April 16, 2009

Friday Inspiration: Sol Lewitt

I had the opportunity to see the Sol Lewitt: A Wall Drawing Retrospective at MassMoCA a few weeks ago, and it was fantastic! shapes! color! line! precision! woo!

I could have lingered in the space the entire day, so much to of my favorites was Wall Drawing 46. Vertical lines, not straight, not touching, covering the wall evenly, which came to life as you got closer and closer - many people walked right by it! (image 3)

I was also blown away by Wall Drawing 51. All architectural points connected by straight lines, which is different each time it is drawn, depending on the space it's installed in. This would be a fantastic idea to replicate at home with a snap chalk line! (image 5)

So many of his ideas can be interpreted on a smaller scale in a home, using paint, pens, markers, etc.

From MassMoCA's website: "LeWitt—who stressed the idea behind his work over its execution—is widely regarded as one of the leading exponents of Minimalism and Conceptual art, and is known primarily for his deceptively simple geometric structures and architecturally scaled wall drawings. His experiments with the latter commenced in 1968 and were considered radical, in part because this new form of drawing was purposely temporal and often executed not just by LeWitt but also by other artists and students whom he invited to assist him in the installation of his artworks.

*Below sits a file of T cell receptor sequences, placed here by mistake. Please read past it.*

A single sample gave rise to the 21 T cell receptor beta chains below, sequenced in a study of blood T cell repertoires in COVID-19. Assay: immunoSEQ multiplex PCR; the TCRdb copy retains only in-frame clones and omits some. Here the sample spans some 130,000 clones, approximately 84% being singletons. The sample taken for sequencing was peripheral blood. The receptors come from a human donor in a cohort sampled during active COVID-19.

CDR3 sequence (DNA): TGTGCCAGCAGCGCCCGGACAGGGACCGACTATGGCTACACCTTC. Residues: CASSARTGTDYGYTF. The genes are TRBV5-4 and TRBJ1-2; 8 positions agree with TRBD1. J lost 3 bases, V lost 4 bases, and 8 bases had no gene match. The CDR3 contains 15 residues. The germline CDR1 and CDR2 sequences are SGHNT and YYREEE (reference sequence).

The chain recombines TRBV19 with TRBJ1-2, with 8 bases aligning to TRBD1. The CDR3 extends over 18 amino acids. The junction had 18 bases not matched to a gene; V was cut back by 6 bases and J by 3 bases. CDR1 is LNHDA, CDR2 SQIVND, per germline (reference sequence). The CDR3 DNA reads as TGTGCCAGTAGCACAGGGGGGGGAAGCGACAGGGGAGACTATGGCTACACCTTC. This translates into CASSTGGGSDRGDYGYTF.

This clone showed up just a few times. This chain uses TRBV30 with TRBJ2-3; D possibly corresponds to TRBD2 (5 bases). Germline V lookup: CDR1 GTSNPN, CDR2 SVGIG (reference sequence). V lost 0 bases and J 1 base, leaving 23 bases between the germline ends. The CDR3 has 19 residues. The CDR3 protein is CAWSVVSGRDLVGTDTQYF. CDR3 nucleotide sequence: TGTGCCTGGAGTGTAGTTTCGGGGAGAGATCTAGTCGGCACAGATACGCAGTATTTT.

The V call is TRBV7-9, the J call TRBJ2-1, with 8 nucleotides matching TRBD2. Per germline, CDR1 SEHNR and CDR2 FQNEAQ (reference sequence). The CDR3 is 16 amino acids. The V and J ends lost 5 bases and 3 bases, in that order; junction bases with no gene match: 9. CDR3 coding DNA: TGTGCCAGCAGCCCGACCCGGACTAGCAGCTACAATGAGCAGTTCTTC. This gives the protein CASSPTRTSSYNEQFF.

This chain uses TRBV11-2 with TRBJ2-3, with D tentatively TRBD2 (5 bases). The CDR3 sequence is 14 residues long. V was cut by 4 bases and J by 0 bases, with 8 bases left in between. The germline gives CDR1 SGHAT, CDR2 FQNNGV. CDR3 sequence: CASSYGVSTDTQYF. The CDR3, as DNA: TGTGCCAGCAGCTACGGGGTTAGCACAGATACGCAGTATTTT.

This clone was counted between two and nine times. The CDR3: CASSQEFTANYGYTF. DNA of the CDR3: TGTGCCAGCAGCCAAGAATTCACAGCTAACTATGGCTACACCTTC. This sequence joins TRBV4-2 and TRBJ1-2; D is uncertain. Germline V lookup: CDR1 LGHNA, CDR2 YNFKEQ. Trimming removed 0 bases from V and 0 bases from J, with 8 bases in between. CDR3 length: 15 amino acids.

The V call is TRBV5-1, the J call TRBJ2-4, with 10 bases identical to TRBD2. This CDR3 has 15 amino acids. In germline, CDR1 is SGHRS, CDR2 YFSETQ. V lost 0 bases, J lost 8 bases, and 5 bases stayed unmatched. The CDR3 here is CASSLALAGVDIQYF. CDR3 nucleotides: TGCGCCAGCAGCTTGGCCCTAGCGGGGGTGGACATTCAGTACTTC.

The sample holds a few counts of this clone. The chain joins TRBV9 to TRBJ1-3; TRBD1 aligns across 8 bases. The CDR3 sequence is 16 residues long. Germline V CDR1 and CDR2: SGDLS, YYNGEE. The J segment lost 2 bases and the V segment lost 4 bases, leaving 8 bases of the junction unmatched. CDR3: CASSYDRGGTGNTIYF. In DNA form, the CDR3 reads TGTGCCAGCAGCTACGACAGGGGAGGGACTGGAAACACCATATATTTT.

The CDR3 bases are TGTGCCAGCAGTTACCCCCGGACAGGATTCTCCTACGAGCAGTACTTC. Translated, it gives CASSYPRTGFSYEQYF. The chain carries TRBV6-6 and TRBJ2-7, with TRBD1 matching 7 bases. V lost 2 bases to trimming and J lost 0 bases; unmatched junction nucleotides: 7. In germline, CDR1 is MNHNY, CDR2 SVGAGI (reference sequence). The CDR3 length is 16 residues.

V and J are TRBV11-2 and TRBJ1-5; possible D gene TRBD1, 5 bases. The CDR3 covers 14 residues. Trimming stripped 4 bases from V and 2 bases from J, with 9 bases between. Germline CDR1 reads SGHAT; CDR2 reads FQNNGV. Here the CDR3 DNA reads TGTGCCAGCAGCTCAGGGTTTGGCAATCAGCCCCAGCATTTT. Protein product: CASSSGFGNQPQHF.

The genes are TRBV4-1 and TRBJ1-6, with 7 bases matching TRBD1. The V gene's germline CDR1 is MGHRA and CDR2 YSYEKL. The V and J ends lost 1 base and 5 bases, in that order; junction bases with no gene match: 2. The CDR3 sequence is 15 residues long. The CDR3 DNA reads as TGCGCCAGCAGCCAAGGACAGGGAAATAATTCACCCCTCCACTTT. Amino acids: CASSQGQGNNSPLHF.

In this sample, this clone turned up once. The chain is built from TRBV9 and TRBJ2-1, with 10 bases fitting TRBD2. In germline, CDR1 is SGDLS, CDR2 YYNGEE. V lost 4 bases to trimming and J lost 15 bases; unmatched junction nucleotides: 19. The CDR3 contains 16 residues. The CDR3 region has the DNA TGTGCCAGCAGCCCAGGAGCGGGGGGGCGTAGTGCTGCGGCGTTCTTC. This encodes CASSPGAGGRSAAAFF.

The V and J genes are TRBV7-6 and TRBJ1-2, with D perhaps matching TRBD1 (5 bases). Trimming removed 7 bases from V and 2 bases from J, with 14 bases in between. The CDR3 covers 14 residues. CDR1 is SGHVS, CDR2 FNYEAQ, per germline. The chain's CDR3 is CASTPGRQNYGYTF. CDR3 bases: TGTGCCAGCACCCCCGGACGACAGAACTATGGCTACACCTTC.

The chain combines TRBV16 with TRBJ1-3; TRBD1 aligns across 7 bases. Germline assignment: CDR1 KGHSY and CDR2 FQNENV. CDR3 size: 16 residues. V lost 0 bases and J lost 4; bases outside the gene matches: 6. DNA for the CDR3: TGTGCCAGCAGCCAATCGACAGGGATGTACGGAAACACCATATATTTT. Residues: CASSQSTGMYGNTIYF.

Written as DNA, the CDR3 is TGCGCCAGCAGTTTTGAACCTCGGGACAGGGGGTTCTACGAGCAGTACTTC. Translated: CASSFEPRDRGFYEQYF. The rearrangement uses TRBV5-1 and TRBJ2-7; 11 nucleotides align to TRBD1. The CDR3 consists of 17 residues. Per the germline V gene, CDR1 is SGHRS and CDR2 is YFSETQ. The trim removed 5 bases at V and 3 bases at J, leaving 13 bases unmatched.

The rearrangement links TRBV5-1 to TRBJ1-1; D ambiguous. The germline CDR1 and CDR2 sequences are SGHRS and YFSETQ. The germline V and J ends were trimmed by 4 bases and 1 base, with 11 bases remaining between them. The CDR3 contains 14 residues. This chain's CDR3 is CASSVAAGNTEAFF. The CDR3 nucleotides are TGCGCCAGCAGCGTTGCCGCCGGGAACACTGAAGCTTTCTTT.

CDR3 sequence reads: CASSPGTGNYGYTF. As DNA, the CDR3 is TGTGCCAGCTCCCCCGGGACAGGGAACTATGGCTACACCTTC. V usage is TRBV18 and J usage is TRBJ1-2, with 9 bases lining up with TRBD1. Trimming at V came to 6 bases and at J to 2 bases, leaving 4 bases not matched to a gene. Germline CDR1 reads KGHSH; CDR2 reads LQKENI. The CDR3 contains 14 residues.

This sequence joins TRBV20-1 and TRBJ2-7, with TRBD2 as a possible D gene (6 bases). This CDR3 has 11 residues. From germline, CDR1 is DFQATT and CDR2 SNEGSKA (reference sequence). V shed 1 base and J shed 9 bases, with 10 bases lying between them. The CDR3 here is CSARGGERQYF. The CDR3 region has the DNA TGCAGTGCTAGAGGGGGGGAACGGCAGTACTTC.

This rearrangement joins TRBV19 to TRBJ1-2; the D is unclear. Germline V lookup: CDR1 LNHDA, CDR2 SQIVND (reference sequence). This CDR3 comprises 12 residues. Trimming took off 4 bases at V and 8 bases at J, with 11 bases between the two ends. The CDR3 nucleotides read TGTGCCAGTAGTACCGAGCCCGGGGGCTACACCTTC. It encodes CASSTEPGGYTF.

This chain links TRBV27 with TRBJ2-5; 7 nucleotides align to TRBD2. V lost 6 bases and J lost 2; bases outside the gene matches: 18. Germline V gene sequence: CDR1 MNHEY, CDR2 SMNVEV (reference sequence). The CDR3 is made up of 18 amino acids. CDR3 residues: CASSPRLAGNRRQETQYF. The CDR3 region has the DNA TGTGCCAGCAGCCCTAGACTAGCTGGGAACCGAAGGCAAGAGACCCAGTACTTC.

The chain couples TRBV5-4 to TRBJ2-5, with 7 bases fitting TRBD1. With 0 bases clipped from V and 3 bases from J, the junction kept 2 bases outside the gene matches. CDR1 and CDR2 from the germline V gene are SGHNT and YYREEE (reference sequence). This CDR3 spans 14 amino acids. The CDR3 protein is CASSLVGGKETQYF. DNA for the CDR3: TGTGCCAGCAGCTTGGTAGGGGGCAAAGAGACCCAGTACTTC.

Each wall drawing begins as a set of instructions or simple diagram to be followed in executing the work. As the exhibition makes clear, these straightforward instructions yield an astonishing—and stunningly beautiful—variety of work that is at once simple and highly complex, rigorous and sensual. The drawings in the exhibition range from layers of straight lines meticulously drawn in black graphite pencil lead, to rows of delicately rendered wavy lines in colored pencil; from bold black-and-white geometric forms, to bright planes in acrylic paint arranged like the panels of a folding screen; from sensuous drawings created by dozens of layers of transparent washes, to a tangle of vibratory orange lines on a green wall, and much more. Forms may appear to be flat, to recede in space, or to project into the viewer’s space, while others meld to the structure of the wall itself."

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